From each photo, you can generally tell whether I’ve engaged my subject. Sometimes I offer people a bit of money, usually just a buck or two, to take their photos. I gave $10 to a Camden woman, however, so she could buy cans of Sterno for her tent.

In Detroit, I also gave an old man 10 bucks because he was in such bad shape. He said he needed this money for a prescription. Whenever I visited the tent city in Camden, New Jersey, I’d bring 24 large cans of beer, though I’d end up drinking three or four myself. I’ve also bought food for the homeless.

When I talk to people on the streets, I do tell them I’m writing about the economy. Most know full well the economy is in horrible shape and will get even worse, and most of them don’t mind talking to me about their dire situations.

Once, I saw a young woman who was raving and extremely dirty, she even smelled of urine, but as soon as I talked to her, she became sane and radiant. Not to exaggerate but she became shockingly beautiful. I bought her something to drink and lent her my cell phone so she could call a friend in Baltimore to pick her up in Philadelphia.

As an artist, you’re always a kind of vulture when you’re around people, you’re always trying to make use of what they say, how they look or who they are, and since art is always subjective, a kind of distortion, you’re always deforming people to suit your purposes. Although art is always, in this sense, an exploitation, it is also a kind of tribute, and hence, of love. Sometimes I can barely stand how magnificent and beautiful people are.

You mentioned bringing beer or food with you sometimes. A common stereotype is the homeless asking for money or holding a sign by the freeway just want it to buy drugs and alcohol. How accurate is this stereotype?

Well, there are soup kitchens. In Camden, I went with a group of homeless to a very clean and dignified soup kitchen. People sat down at these long tables and were served by volunteers. When this homeless couple left a bit early, I asked them, “What happened? Didn’t you like the food?” The woman was a deaf mute, so only the man answered. He said, “Yeah, we liked it fine, but now we’re going to a second soup kitchen!” Another guy told me, “You have to be a moron to starve in Camden.” The problem is, many of the homeless are at least slightly crazy. Though some started out mentally ill or deficient, I’m sure many more became that way from having to live on the streets.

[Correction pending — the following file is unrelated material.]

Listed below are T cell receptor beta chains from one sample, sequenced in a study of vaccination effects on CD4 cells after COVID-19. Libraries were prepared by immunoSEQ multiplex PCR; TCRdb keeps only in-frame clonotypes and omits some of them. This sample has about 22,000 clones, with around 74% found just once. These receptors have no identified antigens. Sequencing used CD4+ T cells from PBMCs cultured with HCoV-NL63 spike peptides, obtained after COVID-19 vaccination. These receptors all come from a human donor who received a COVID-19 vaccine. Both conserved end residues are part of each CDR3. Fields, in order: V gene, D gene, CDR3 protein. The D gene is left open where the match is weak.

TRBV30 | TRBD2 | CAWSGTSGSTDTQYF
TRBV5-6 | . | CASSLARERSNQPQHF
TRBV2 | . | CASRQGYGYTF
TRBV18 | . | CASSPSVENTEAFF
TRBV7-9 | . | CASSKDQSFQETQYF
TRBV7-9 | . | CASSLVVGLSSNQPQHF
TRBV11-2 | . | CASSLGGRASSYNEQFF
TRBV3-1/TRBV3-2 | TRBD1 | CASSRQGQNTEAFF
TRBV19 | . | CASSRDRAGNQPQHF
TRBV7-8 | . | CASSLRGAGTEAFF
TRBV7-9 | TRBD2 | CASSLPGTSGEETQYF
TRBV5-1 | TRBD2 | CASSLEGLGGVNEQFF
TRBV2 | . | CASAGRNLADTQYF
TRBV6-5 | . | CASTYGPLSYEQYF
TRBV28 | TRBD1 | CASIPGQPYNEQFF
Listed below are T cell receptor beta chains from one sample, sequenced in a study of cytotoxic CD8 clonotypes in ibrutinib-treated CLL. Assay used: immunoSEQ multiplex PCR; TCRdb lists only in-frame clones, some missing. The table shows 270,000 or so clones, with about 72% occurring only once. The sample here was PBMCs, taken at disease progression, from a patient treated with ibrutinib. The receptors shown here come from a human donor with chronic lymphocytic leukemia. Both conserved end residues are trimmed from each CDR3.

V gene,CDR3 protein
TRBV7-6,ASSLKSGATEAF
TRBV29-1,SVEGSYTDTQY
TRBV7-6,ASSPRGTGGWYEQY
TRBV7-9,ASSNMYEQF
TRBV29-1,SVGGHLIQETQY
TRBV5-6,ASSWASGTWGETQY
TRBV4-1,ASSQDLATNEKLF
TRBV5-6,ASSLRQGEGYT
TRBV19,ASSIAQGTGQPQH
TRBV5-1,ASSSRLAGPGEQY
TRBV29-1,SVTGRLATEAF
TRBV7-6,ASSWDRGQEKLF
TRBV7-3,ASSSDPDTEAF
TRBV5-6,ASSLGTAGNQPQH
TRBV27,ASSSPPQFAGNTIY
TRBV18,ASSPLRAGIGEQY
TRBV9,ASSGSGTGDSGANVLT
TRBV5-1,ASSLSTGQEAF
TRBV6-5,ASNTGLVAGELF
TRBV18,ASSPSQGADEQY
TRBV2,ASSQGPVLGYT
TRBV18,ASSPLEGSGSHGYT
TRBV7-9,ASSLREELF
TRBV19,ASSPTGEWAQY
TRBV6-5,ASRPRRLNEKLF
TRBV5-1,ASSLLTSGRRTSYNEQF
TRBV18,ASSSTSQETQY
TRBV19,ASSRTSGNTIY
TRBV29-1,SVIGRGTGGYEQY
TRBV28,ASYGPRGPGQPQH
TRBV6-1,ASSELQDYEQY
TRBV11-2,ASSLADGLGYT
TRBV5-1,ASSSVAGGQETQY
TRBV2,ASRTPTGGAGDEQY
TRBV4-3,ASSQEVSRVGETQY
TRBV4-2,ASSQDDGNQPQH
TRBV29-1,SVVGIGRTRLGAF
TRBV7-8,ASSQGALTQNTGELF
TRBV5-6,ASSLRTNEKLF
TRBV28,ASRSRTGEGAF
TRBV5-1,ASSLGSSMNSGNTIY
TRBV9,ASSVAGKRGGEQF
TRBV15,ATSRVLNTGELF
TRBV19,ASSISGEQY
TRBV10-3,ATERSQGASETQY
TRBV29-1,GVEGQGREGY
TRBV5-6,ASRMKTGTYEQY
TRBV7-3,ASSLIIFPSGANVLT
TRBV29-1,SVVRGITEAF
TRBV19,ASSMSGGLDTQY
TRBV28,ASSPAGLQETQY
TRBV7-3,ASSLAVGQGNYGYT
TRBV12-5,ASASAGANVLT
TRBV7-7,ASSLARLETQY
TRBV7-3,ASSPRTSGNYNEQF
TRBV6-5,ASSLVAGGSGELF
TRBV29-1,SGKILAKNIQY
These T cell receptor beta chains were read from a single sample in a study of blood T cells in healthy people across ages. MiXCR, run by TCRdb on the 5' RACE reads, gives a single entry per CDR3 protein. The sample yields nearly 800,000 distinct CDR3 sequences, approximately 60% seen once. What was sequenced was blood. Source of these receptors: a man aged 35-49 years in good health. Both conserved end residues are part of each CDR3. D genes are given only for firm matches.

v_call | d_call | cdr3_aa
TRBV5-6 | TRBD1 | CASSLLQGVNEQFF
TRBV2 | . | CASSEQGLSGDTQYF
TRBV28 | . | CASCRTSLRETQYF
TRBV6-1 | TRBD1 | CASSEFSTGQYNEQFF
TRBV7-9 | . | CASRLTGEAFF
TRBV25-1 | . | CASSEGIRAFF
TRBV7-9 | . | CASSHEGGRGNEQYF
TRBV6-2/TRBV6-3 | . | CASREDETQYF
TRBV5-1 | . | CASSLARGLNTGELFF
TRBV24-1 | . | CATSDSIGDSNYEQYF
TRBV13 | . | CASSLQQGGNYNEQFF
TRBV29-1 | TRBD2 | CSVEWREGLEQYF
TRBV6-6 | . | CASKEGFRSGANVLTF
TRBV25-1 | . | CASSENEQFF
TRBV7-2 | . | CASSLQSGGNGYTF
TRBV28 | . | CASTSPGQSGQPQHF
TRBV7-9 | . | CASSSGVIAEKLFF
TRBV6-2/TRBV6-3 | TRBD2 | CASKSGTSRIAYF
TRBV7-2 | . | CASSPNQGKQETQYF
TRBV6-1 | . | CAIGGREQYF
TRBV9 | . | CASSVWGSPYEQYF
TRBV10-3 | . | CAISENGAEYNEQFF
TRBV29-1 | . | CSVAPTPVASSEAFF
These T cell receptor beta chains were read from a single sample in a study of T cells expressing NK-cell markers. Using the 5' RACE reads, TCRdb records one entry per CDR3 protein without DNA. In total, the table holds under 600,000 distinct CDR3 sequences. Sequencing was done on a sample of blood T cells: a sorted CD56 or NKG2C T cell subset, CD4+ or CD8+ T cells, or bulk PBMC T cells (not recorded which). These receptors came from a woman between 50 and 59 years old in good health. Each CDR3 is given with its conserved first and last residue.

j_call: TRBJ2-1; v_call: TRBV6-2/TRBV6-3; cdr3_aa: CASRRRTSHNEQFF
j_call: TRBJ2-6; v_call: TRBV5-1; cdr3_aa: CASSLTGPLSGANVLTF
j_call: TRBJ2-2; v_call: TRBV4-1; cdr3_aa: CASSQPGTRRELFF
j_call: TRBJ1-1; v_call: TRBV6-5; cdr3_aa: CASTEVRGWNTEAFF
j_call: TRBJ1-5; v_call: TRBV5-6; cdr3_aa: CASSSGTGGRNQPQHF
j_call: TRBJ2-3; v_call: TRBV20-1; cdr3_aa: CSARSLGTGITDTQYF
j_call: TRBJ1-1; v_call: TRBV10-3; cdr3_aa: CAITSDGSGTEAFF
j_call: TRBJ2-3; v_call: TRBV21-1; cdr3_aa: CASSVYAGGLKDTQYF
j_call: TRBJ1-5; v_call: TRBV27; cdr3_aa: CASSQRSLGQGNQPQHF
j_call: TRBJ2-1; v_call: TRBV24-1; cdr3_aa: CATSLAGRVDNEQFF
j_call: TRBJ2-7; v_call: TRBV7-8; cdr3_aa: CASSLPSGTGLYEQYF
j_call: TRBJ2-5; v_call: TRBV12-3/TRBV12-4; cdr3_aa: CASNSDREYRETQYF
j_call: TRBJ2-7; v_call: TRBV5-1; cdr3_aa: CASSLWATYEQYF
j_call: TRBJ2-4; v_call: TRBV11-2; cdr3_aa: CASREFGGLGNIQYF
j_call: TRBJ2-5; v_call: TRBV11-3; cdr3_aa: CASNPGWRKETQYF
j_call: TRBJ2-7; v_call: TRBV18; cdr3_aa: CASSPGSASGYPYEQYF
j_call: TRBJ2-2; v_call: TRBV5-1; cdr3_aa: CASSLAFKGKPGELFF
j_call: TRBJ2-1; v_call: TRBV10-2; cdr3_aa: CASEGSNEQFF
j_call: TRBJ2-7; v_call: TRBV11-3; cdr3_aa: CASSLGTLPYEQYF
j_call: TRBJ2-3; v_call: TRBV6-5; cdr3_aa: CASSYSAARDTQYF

There’s a guy who wandered around the shopping mall in downtown Philadelphia. His pants were falling apart and sagging. You could literally see his crotch. My wife actually tried to give him a belt, but he wouldn’t take it. He wouldn’t even take cash. He never said a word, not one word, so maybe he couldn’t talk at all. Every now and then, you’ll run into a homeless person who won’t even take money.

In any case, I bring beer to the tent city in Camden because I figure, why shouldn’t these people have a beer? Also, I’d not be so welcome if I didn’t bring beer!

The tent city in Camden, New Jersey has made headlines in the past but I think many people would be shocked to hear tent cities exist in American. Some news reports said the type of people there would surprise you. What was it like when you went there?

It was orderly and safe. In the summer, you could smell the shit in the honey bucket, but it wasn’t terribly dismal. Sure it was bad, but people were making the best of it. They’d hang out in the center, talk and laugh. Sometimes people would fight, they’d scream at each other, but I was there maybe ten times and never saw any violence. I’d hear about violent episodes, however, but these were very rare.

In any case, the rest of Camden was much more dangerous. Jamaica, the head guy of the tent city, kept everything under control. Later, I’d hear from someone, living in another Camden tent city, that Jamaica would charge people a nominal fee to live in “his” tent city. I don’t know if this was true, but I did notice that Jamaica sometimes hoarded some of the beer I brought. Whatever. He was the “mayor” of that place, and a lot of the people I talked to seemed genuinely grateful to him. Rex, 76 years old, told me Jamaica carried him on his back to the hospital. Hardly anyone had a cell phone there, so it wasn’t like you could easily call 911 if there was an emergency.

One time I went there and it was, like, 5 degree out, and there was a huge snowstorm, and this kid, maybe 22, was freaking out. We were standing around the fire, trying to warm ourselves, and this kid was raving because he couldn’t take it anymore. I lent him my cell phone so he could call his mom. He started to beg her to let him come home. “I’ll do anything you want me to do, Mom! I can’t take this anymore.” Jamaica said he’d put the kid on the Greyhound, and he apparently did, because I never saw that kid again.